‘This is a bigger problem’: Families share as MMIWG inquiry starts in Saskatoon

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WATCH ABOVE: Families of missing and murdered Indigenous women and girls share their stories as the National Inquiry makes a stop in Saskatoon. – Nov 21, 2017

The family of Nadine Machiskinic was one of the first to testify at the Saskatoon stop of the national inquiry into missing and murdered Indigenous women and girls (MMIWG).

“This is a bigger problem, that these issues are bigger, that this is not just another Indigenous woman,” said Delores Stevenson, Machiskinic’s aunt.

READ MORE: More than 900 people registered to speak to MMIWG inquiry

The 29-year-old mother of four was found at the bottom of a Regina hotel laundry chute nearly three years ago.

The coroner found Machiskinic’s death accidental; however earlier this year an inquest deemed it undetermined. In her testimony, Stevenson expressed frustration with the aftermath as the family still searches for answers.

“This is just not right. This is not right that my niece fell from a laundry chute and nobody’s taken it seriously. The fact that I’ve had to uncover everything that I’ve uncovered,” Stevenson said.

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READ MORE: Families voice concern about Saskatchewan’s coroner’s office

During the hearing, Stevenson said she’s had to go to the media in order to be heard. She shared recommendations such as more accountability into investigations and a need for resources for family advocacy.

“I don’t know if I’m ever really going to get any closure, but at this point I’m simply addressing the justice system,” Stevenson told reporters after her testimony.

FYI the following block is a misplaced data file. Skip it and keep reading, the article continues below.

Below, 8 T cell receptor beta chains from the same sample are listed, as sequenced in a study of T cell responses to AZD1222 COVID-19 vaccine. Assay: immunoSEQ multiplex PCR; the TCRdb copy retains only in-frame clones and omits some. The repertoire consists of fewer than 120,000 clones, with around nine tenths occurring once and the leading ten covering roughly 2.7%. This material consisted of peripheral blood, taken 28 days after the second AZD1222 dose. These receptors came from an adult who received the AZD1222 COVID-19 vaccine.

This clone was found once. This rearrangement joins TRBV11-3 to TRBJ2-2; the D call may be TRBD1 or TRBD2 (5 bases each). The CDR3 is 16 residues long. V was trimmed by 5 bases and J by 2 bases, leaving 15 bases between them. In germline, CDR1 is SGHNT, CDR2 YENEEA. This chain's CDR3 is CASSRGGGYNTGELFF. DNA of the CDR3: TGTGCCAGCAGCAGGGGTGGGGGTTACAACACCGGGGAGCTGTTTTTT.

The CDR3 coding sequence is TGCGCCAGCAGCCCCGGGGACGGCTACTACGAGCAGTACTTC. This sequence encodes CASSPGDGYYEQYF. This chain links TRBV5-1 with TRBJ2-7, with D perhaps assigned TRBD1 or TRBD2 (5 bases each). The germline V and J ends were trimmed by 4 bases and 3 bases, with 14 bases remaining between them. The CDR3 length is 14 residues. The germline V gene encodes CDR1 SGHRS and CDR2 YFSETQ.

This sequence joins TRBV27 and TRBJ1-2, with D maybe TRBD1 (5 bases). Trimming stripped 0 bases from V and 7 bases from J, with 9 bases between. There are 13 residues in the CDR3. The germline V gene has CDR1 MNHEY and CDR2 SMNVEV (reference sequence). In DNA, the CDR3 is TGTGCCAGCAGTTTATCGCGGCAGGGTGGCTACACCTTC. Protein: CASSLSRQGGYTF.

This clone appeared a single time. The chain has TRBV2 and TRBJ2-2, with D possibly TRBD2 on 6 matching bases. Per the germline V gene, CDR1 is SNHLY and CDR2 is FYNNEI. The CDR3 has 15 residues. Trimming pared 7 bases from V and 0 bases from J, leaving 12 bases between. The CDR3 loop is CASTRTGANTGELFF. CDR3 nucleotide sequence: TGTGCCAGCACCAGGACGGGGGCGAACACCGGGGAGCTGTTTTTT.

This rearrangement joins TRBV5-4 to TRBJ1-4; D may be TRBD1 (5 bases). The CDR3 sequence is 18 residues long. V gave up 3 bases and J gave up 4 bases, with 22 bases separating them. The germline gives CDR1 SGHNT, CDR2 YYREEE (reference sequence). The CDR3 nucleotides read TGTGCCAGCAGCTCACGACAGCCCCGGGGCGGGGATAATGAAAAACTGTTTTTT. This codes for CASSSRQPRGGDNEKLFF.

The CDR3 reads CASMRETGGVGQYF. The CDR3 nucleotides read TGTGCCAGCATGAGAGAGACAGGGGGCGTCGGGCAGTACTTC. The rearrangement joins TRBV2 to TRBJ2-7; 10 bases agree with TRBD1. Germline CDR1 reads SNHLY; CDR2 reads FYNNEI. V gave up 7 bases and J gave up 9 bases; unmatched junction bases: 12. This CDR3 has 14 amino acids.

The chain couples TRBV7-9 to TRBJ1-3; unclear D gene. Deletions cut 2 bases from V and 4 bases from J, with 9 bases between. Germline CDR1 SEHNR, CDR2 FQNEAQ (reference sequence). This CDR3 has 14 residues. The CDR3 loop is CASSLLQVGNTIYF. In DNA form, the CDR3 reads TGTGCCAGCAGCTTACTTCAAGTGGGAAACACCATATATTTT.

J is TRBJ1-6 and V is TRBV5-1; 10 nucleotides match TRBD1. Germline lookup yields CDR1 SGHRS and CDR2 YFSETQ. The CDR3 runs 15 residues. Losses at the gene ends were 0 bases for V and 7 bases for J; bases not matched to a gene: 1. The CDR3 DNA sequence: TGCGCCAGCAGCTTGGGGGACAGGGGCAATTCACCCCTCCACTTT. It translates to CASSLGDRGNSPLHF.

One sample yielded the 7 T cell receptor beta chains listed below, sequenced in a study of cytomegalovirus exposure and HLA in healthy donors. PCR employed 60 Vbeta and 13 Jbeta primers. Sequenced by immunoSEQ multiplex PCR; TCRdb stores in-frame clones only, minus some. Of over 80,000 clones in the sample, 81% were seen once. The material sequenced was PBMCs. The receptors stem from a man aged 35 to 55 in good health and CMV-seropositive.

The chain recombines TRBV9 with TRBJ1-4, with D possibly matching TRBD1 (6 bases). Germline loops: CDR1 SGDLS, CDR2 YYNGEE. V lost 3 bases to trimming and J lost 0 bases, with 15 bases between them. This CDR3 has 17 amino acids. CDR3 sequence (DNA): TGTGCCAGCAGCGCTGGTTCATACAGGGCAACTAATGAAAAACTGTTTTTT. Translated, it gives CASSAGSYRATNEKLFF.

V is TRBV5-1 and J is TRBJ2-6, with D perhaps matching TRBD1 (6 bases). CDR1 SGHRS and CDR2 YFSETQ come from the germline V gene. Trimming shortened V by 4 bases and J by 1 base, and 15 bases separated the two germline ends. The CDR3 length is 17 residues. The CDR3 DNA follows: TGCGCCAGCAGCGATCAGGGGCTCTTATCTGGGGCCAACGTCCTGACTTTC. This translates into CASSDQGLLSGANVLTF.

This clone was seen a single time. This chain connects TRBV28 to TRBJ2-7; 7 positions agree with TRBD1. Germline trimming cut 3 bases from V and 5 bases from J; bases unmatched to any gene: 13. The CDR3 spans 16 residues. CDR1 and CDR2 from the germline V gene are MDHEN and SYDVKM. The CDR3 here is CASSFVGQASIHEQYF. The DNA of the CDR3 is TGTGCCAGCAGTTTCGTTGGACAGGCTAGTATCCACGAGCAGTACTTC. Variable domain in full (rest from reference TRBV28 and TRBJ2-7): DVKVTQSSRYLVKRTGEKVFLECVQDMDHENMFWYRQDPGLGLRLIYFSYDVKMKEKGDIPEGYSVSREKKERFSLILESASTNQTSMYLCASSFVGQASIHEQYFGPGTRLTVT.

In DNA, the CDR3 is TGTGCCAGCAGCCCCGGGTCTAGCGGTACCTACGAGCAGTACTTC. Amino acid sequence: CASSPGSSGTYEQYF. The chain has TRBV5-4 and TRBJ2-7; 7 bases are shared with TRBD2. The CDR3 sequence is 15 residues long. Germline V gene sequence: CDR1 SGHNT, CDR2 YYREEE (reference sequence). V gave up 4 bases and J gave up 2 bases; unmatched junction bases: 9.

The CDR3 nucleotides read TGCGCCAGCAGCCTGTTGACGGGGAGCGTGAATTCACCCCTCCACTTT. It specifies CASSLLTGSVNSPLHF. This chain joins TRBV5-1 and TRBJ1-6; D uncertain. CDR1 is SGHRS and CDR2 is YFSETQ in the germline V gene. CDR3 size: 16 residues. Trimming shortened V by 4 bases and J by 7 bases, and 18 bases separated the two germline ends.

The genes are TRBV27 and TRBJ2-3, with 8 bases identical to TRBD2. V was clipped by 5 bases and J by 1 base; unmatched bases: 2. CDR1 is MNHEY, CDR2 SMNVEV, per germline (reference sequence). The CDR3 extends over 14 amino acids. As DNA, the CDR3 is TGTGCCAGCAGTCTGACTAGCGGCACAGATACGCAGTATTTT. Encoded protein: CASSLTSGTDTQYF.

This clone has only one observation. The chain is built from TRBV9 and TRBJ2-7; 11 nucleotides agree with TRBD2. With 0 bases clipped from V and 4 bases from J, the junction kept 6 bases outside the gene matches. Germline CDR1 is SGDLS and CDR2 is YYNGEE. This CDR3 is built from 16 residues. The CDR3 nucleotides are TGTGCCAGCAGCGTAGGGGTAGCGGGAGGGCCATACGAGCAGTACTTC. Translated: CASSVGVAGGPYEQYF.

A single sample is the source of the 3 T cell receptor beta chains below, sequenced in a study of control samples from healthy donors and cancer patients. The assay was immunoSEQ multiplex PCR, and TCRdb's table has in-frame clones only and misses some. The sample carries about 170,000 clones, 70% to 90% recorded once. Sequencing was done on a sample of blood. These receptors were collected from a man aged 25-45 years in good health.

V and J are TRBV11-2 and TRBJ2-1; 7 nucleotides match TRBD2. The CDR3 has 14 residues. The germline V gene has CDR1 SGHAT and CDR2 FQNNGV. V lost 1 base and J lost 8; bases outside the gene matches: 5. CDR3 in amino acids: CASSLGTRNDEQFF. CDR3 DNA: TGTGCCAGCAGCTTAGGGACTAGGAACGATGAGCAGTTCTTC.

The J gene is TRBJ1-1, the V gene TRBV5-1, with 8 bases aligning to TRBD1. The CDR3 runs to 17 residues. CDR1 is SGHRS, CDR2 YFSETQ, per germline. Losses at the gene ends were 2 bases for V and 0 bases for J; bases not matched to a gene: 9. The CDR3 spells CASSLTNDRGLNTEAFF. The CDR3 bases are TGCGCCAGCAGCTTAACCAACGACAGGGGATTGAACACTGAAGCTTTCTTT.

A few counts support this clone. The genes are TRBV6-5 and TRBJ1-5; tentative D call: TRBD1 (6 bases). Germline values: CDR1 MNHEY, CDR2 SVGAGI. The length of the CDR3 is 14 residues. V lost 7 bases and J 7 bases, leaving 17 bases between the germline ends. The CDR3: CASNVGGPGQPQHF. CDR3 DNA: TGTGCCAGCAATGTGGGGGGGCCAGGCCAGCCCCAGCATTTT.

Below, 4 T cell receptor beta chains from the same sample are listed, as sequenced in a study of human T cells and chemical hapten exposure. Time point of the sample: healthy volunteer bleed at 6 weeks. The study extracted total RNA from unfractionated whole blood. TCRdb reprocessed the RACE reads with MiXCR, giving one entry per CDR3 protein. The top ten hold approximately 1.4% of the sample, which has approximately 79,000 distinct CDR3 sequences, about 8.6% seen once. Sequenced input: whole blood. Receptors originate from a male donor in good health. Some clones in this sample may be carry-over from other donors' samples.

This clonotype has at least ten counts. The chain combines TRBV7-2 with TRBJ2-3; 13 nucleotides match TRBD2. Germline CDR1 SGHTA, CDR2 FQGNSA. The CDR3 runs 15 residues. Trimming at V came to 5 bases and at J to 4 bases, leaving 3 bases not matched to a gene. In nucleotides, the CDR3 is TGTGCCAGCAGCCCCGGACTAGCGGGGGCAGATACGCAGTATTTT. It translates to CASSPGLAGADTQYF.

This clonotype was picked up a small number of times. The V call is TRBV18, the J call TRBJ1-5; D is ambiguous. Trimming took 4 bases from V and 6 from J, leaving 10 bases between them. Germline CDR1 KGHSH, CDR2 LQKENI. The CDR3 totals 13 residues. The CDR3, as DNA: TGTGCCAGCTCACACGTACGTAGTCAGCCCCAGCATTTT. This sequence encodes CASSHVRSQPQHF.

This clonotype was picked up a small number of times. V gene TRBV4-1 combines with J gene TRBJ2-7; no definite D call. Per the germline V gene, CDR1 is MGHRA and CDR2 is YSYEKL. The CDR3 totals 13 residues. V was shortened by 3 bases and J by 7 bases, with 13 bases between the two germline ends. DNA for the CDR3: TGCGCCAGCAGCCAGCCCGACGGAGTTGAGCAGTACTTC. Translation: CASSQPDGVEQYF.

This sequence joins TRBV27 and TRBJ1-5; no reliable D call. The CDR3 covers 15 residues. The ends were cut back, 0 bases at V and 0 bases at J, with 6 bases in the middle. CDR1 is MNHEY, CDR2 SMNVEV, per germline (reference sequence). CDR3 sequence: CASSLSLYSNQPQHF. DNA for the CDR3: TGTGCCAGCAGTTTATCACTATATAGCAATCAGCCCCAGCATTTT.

“This is not just an Indigenous issue, it is a Canadian problem,” Marion Buller, the chief commissioner of the inquiry, stated.

Three MMIWG commissioners will listen to 32 sessions throughout the week, where 80 family members will share their stories of loss.

“While we see pain, and grief and suffering, we see healing and we see hope,” said Buller.

There will also be six statement gatherers on site that will take statements of people not registered to go public with their story.

READ MORE: MMIWG inquiry hears calls for increased punitive damages in deaths of Indigenous women

“I’m glad that I made it to this part of the process because I was having doubts and unsure feelings about the whole process, but I’m glad I carried it through and I’m glad I shared her story,” Stevenson said.

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The Saskatoon inquiry concludes Thursday evening. The next stop will be in Maliotenam, Que., next week.